Testing a Celadon glaze

So far I have just considered using clear glazes for my larger figures. However, after applying the brown translucent shellac over my slipped clay pieces I really come around to the idea that maybe I should be adventurous and consider adding coloured glazes to my repertoire.

Dave suggested that I have a look at Japanese Oribe ceramics and how they used combinations of decorations and glazes. These pieces combine delicately painted patterns and decorations which are partially obscured by the subsequent application of glaze.

Square Serving Dish (top) and Plate (bottom) both Mino ware, Oribe style, Japanese, early 17th century.

Oribe ware was invented in Japan in 1605 as a direct result of major technological advances in kiln technology, i.e. Motoyashiki multi-chamber climbing kilns made it possible to melt glazes to a much higher translucency than previously. The glaze colours varied from nearly black, dark greens to pale greens. Many of these pieces were part of the Japanese tea ceremony.

Whereas I really like the addition of these coloured glazes they could for my purposes to obliterate too much of my patterns. Nevertheless, the aesthetics which combine graphic drawings with a much freer glaze, which has its own glaze qualities, is rather appealing.

So, using one of my marquette made from reclaimed stoneware clay I applied a was resist to ensure that the glaze covered only the areas previously decorated with design liner leaving areas of unglazed and undecorated clay. This marquette then went into a gas kiln to fired in reduction to ca 1270°c. I was really astonished to see how beautiful the celadon and black design liner worked together. The black details nearly have a metallic quality. This may also be in part because of the clay used, which has quite a high iron content.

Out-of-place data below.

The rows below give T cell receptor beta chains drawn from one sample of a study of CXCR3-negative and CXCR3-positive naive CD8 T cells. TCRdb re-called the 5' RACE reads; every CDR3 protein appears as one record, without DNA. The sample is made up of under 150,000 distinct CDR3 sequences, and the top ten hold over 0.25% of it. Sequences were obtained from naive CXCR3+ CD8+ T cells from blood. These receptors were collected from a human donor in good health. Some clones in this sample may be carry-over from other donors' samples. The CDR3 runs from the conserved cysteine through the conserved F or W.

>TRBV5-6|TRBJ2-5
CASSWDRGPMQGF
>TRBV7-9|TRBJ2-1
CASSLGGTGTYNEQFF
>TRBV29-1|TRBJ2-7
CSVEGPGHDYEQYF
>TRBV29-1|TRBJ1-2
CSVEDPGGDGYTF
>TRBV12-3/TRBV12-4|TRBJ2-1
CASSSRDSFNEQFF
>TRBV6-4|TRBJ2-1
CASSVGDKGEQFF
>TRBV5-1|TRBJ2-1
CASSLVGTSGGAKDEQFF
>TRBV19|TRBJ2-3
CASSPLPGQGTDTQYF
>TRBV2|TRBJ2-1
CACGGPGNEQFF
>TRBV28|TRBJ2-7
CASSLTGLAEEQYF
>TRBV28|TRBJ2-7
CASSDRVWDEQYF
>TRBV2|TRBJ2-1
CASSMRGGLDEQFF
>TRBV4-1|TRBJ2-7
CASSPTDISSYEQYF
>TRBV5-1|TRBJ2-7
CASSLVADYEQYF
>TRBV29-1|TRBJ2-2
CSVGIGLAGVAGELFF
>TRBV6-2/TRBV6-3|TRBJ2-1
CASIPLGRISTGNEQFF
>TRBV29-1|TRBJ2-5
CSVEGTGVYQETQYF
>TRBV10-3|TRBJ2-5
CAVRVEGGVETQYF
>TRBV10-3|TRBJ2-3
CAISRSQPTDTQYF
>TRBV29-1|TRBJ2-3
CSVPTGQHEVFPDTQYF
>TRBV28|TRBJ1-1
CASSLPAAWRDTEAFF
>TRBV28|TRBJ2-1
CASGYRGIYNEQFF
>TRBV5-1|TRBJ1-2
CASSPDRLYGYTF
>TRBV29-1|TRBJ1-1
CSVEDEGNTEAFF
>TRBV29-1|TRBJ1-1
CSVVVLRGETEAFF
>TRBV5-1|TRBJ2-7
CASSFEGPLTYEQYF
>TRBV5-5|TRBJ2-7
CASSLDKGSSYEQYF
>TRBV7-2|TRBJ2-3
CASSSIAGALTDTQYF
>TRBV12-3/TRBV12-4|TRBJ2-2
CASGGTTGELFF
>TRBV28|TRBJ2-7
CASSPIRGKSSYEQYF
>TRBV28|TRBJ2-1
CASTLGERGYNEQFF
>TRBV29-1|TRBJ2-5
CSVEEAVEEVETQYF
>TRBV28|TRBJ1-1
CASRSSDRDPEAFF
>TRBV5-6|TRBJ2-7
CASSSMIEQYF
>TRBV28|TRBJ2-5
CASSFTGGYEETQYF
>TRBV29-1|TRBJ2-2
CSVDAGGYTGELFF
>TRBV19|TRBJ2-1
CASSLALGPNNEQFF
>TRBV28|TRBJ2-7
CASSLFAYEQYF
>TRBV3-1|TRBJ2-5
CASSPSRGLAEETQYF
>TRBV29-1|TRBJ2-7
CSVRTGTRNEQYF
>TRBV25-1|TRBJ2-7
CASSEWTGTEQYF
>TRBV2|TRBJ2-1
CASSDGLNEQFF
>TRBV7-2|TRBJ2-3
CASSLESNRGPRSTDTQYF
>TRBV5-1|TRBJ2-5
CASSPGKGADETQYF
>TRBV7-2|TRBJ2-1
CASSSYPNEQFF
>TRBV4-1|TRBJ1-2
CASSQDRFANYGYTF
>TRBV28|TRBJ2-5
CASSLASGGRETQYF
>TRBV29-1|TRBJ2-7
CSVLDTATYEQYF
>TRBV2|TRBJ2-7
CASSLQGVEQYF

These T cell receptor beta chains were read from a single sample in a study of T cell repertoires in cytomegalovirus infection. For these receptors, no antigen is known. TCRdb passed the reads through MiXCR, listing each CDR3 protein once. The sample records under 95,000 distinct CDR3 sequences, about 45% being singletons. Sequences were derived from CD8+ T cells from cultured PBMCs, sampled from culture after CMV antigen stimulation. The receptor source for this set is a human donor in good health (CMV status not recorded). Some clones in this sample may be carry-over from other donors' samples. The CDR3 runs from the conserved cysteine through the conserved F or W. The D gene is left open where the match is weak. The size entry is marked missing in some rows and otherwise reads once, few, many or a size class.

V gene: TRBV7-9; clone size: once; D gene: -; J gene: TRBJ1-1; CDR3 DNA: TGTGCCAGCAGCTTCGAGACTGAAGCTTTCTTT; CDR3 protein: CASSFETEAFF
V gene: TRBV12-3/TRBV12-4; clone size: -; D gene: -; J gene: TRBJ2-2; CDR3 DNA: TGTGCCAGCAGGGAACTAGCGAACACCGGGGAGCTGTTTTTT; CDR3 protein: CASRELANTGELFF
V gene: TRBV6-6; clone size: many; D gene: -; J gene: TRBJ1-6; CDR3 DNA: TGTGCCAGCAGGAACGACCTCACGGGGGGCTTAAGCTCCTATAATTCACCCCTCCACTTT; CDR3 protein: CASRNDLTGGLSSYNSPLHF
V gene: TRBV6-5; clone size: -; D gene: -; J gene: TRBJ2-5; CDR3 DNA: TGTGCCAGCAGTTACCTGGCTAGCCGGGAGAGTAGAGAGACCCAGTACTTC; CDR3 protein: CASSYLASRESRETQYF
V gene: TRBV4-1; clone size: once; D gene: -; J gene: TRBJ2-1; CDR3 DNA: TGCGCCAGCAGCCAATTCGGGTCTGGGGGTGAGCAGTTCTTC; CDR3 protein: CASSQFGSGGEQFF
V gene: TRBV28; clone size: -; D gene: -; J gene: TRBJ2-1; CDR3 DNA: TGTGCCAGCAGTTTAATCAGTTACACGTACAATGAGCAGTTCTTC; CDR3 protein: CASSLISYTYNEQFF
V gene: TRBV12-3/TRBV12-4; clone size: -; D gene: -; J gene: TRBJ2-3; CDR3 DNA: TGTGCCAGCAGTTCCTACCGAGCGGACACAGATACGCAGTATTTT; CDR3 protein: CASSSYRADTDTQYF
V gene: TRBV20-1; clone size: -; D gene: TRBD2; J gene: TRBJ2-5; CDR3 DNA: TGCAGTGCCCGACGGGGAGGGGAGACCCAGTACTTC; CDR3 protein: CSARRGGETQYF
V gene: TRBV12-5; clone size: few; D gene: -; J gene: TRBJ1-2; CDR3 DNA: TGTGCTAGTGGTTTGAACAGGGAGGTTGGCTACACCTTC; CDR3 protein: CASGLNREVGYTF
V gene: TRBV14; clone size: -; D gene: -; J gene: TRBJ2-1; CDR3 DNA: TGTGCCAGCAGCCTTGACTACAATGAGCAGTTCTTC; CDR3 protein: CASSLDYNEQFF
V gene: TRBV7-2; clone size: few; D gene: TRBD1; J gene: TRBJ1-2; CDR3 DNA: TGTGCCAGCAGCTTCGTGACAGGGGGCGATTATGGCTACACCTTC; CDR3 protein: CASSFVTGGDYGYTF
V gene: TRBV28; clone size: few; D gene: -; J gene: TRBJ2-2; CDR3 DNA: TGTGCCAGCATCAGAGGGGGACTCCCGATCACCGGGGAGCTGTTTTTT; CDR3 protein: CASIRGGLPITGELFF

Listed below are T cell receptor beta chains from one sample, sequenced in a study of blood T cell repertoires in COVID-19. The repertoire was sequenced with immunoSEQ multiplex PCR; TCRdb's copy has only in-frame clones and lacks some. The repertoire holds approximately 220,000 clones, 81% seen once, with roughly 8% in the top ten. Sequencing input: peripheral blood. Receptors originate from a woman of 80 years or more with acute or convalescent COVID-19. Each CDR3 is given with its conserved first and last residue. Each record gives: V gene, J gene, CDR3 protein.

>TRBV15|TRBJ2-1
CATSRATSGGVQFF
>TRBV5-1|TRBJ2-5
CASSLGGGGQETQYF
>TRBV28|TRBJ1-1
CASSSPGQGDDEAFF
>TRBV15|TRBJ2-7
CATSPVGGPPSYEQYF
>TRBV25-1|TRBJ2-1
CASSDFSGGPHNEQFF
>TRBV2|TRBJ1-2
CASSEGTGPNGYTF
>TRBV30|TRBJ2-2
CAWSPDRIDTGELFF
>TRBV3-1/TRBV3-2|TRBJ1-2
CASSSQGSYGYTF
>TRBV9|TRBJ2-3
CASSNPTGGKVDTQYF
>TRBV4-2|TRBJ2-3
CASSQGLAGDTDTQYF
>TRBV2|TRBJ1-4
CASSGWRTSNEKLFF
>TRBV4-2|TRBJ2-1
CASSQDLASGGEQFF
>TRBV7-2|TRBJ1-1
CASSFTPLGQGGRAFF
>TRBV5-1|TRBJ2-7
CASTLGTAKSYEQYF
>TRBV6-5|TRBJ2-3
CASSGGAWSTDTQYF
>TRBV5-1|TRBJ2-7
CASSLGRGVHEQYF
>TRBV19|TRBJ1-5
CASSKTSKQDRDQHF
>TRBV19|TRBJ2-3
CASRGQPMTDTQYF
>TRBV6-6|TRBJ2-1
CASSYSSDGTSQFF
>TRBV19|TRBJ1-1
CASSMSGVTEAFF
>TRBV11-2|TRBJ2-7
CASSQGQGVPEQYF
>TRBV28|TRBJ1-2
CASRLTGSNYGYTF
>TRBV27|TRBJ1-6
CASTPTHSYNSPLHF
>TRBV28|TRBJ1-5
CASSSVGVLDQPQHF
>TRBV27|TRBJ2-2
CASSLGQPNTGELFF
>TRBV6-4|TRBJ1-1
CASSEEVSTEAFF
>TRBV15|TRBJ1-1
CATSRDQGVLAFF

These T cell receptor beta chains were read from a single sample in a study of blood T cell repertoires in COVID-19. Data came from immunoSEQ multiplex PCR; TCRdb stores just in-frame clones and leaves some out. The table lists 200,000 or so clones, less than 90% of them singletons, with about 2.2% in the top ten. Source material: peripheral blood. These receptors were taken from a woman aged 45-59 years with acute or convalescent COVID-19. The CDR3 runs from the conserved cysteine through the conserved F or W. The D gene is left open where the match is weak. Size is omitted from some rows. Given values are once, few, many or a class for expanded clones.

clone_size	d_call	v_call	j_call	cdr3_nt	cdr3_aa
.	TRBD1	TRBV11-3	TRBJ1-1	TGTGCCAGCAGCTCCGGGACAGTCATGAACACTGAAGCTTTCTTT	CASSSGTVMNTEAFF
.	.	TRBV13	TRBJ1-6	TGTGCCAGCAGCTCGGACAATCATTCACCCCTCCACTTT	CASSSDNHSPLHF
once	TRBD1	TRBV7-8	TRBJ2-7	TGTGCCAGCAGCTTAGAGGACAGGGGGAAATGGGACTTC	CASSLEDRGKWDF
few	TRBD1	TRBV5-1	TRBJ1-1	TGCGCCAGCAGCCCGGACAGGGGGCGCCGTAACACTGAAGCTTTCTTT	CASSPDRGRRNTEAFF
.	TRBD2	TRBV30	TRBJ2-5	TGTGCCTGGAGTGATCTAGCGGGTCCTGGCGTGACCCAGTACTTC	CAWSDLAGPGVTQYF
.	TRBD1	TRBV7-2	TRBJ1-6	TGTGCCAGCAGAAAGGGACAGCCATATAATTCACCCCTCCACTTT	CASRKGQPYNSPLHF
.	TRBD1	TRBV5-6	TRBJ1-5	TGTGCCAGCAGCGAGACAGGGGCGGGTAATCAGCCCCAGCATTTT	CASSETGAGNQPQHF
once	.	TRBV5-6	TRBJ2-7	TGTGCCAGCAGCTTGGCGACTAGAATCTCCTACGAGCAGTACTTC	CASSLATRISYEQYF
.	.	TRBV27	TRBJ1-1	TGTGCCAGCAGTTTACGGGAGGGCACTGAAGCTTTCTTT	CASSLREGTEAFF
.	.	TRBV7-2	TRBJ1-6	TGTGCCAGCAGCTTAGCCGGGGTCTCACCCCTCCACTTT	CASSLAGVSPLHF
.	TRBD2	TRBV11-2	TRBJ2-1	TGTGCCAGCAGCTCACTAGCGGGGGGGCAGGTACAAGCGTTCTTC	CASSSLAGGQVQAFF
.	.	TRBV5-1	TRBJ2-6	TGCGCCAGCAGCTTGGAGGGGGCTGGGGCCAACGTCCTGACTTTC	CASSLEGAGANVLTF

So, from there I decided to try it on a different clay body. This pinch pot is made from Valentine's PF700G, a white stoneware porcelain with grog.

This was less successful. I think the glaze was too thick. The black didn't fuse and bleed through the glaze while the white design liner nearly disappears.

So, my third test is again on the reclaimed clay but using the same design liner colours, which I used on my first big figure: black, white and bright blue. So, again another firing in the gas kiln to ca 1275°c.

Yes, this is working! There is enough pigment in the glaze to give it a slight greenish tint without obliterating the detailed decoration underneath. I just need to make sure that I get the glaze thickness right.

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